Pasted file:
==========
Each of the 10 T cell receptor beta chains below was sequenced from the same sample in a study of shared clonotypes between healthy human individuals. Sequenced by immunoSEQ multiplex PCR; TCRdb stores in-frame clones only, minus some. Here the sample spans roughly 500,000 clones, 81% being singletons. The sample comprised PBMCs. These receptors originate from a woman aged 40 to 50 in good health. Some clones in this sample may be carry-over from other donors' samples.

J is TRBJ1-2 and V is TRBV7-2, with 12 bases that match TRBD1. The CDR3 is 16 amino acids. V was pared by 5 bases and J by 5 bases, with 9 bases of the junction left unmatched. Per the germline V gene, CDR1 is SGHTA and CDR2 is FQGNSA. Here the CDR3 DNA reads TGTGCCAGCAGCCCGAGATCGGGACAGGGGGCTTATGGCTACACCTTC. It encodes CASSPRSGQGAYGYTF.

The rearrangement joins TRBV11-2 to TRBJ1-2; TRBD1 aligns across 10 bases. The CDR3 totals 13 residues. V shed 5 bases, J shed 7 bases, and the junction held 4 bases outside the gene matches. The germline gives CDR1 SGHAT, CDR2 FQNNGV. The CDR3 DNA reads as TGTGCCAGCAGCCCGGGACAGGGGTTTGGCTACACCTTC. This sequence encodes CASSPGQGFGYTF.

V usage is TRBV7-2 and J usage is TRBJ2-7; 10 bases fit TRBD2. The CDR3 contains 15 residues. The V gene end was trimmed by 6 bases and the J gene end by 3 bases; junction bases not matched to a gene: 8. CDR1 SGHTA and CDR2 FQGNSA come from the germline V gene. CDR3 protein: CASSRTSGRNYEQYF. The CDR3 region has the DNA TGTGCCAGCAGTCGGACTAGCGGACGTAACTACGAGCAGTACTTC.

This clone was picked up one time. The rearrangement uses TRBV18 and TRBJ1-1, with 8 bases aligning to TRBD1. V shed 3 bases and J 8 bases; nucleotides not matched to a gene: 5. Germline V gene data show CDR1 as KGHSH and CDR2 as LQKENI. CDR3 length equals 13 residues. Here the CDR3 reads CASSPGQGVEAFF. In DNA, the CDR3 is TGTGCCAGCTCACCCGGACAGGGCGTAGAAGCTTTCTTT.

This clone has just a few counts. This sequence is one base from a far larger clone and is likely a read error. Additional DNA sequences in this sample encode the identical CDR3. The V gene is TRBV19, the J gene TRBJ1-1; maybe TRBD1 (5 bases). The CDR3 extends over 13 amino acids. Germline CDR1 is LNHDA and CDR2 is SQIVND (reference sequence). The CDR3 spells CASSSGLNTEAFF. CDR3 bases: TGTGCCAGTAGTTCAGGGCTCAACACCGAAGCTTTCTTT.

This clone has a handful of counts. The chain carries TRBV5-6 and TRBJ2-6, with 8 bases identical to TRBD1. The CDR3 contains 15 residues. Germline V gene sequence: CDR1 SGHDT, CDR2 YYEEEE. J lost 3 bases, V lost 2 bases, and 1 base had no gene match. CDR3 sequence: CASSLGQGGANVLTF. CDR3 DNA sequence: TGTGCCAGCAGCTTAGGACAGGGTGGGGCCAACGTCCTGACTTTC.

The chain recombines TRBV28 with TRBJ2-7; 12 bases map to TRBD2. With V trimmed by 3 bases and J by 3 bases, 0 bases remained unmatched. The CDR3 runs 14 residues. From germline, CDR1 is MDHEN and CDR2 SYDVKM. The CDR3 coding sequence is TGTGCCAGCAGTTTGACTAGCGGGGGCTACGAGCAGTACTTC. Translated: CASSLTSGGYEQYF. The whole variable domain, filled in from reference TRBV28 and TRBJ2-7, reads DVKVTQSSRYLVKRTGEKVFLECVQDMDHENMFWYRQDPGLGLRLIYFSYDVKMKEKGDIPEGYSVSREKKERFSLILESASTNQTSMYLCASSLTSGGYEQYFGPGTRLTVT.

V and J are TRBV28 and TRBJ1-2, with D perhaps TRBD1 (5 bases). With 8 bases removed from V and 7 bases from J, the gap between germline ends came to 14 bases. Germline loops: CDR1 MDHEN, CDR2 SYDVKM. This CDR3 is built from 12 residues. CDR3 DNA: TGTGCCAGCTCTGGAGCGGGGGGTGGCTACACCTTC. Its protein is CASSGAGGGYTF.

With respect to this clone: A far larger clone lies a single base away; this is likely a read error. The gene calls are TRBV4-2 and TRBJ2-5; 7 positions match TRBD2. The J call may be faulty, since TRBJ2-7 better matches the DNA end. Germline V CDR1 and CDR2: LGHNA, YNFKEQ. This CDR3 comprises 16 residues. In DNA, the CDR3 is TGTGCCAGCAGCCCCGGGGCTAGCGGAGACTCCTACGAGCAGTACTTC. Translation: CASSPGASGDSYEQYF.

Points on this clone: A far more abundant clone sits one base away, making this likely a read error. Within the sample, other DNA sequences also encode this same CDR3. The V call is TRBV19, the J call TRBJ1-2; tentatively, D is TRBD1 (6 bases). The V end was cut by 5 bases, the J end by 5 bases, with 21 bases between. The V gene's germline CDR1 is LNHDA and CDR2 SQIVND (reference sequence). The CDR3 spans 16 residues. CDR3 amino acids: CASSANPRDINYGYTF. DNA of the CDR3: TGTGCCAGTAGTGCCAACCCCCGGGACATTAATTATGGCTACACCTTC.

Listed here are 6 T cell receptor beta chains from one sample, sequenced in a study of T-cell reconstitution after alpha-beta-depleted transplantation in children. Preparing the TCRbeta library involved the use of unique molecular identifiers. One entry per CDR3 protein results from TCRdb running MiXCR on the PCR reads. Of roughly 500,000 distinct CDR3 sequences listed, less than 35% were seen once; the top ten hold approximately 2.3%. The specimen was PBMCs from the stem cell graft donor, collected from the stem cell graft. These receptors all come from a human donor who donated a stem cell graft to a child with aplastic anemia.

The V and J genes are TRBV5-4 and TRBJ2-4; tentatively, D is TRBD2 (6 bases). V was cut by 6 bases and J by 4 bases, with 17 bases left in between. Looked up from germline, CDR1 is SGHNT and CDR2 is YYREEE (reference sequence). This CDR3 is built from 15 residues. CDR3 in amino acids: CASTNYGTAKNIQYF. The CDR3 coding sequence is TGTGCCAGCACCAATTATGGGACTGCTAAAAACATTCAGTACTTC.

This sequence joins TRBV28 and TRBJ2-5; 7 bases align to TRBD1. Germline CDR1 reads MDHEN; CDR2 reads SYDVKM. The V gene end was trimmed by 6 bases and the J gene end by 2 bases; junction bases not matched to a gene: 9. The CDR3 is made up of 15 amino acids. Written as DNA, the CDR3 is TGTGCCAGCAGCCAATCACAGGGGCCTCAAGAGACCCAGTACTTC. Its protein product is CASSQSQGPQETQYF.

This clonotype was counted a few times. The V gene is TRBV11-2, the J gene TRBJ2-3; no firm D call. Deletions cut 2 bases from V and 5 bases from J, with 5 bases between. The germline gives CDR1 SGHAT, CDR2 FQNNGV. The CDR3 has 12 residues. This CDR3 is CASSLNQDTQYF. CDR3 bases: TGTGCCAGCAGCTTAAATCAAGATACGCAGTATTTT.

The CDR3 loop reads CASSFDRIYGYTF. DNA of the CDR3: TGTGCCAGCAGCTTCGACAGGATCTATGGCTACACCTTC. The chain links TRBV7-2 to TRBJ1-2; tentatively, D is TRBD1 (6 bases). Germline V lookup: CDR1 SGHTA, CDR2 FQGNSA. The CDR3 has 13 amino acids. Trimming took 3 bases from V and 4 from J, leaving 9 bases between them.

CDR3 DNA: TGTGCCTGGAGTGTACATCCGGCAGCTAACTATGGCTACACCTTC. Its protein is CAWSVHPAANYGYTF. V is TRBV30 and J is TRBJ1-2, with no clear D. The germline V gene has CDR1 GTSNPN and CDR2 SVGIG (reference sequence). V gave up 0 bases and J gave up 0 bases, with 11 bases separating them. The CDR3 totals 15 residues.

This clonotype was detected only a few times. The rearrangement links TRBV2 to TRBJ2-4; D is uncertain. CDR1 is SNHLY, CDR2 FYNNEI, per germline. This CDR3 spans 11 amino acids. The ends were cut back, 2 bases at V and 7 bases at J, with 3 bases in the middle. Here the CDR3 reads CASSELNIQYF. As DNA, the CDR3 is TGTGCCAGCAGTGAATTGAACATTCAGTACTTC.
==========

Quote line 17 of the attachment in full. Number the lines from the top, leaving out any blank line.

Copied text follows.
CDR3 DNA: TGTGCCTGGAGTGTACATCCGGCAGCTAACTATGGCTACACCTTC. Its protein is CAWSVHPAANYGYTF. V is TRBV30 and J is TRBJ1-2, with no clear D. The germline V gene has CDR1 GTSNPN and CDR2 SVGIG (reference sequence). V gave up 0 bases and J gave up 0 bases, with 11 bases separating them. The CDR3 totals 15 residues.